Before President Obama's health care overhaul passed last year, the Congressional Budget Office predicted that about 19 million people would end up in the law's newly created health insurance exchanges, which offer subsidized health plans to those whose incomes are under 400 percent of the poverty line. But former Congressional Budget Office director Douglas Holtz-Eakin and James Capretta, a former Bush administration budgeting official and senior fellow at the Ethics and Public Policy Center, have estimated that the number could be much higher. The reason? Both employees at the low end of the income spectrum and their employers are going to have a substantial incentive to shift coverage away from employer-sponsored plans and into the exchanges.
Devon Herrick of the National Center for Policy Analysis explains:
The ACA requires individuals to have insurance with certain mandated benefits likely costing $15,000 or more for family coverage in 2016. Economists generally agree employee benefits are a dollar-for-dollar substitute for wages. That implies the pay of a previously uninsured $30,000-a-year worker will be cut 50 percent to compensate for the cost of mandatory health insurance. Further, the only tax subsidy this worker will receive is the ability of his employer to pay the premiums with pretax dollars. That is worth about $3,000.
On the other hand, if this worker can get the same insurance through the newly created health insurance exchange, the federal government will pay a total subsidy potentially worth more than $15,000. It follows that every worker at this income level will want to work for a firm that does not offer health insurance and pays higher cash wages instead.
Thus, employers will have an incentive to drop their health plan in order to offer competitive wages. Employers with more than 50 workers who do not offer health insurance will have to pay a $2,000 fine for all but the first 30 workers — well worth the opportunity to obtain a $15,000 benefit for every employee. Many employers will organize in such a way as to take advantage of the subsidy. Low-income workers will congregate in companies that do not provide insurance; high-income employees will work for firms that do provide it. Firms that ignore these worker preferences will not be competitive.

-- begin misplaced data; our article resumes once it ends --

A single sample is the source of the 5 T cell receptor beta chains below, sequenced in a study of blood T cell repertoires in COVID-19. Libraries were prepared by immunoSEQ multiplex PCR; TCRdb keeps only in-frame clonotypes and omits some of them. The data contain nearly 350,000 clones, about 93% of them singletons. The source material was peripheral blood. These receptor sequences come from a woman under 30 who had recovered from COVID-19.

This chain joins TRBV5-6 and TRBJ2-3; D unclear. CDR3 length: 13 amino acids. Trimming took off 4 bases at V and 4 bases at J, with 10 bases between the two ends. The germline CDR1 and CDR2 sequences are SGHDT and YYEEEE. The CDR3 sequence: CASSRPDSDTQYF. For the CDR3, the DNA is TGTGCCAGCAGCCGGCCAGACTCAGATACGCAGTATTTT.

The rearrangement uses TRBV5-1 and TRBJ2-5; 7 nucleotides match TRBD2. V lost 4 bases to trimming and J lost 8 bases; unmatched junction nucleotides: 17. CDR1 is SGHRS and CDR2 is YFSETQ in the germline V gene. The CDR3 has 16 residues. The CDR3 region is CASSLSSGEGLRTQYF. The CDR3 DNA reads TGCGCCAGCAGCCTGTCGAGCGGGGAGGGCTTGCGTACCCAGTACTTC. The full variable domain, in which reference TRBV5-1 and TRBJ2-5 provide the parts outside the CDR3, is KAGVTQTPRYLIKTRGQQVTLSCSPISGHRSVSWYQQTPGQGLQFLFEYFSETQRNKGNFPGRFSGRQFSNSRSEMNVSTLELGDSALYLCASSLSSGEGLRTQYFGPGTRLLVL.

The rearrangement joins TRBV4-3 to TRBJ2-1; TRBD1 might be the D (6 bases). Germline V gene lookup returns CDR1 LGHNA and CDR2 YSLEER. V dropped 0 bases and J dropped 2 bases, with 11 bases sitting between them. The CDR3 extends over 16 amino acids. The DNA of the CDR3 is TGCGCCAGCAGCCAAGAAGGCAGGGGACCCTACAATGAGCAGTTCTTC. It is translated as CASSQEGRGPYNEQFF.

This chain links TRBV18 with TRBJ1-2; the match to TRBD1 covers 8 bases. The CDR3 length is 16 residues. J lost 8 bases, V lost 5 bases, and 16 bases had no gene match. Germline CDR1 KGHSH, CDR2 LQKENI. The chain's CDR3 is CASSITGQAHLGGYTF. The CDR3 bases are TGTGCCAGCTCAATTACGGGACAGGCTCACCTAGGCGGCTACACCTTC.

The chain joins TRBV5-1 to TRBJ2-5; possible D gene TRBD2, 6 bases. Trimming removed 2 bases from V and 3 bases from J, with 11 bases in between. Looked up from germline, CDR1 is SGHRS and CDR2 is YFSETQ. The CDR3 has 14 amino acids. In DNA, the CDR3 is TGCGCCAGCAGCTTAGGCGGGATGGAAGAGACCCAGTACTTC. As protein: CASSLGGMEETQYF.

More people than expected in the exchanges means more subsidies, which means a much higher total price tag. As Holtz-Eakin and Capretta wrote last year:
The CBO projects that the premium-assistance program will cost about $450 billion from 2014 to 2019, but that cost would rise to $1.4 trillion if workers and their family members with incomes between 133 percent and 250 percent of the poverty line were to migrate out of their current job-based plans and into the exchanges on Day One. That's nearly $1 trillion more than the amount advertised by the law's supporters.
Nor is this the only reason why the bill for the exchange subsidies might run far higher than expected; a glitch in how the subsidy calculations were made could end up costing as much as $500 billion more. It's not just the possibility that the exchanges could cost a lot more, depending on enrollment. The other half of the coverage expansion, which relies on Medicaid to cover about 16 million individuals, is also subject to substantial uncertainty about enrollment and associated costs, according to a recent Harvard study.
Obviously all of these estimates are also themselves subject to uncertainty. But the abundance of ways in which the law might end up costing a lot more also highlight why it's a safe bet that the law's coverage expansion will turn out to be more expensive, perhaps a lot more expensive, than initial projections. The risk that the law will turn out to be costlier than planned seems a lot higher than the possibility that it will come in within the projected budget window.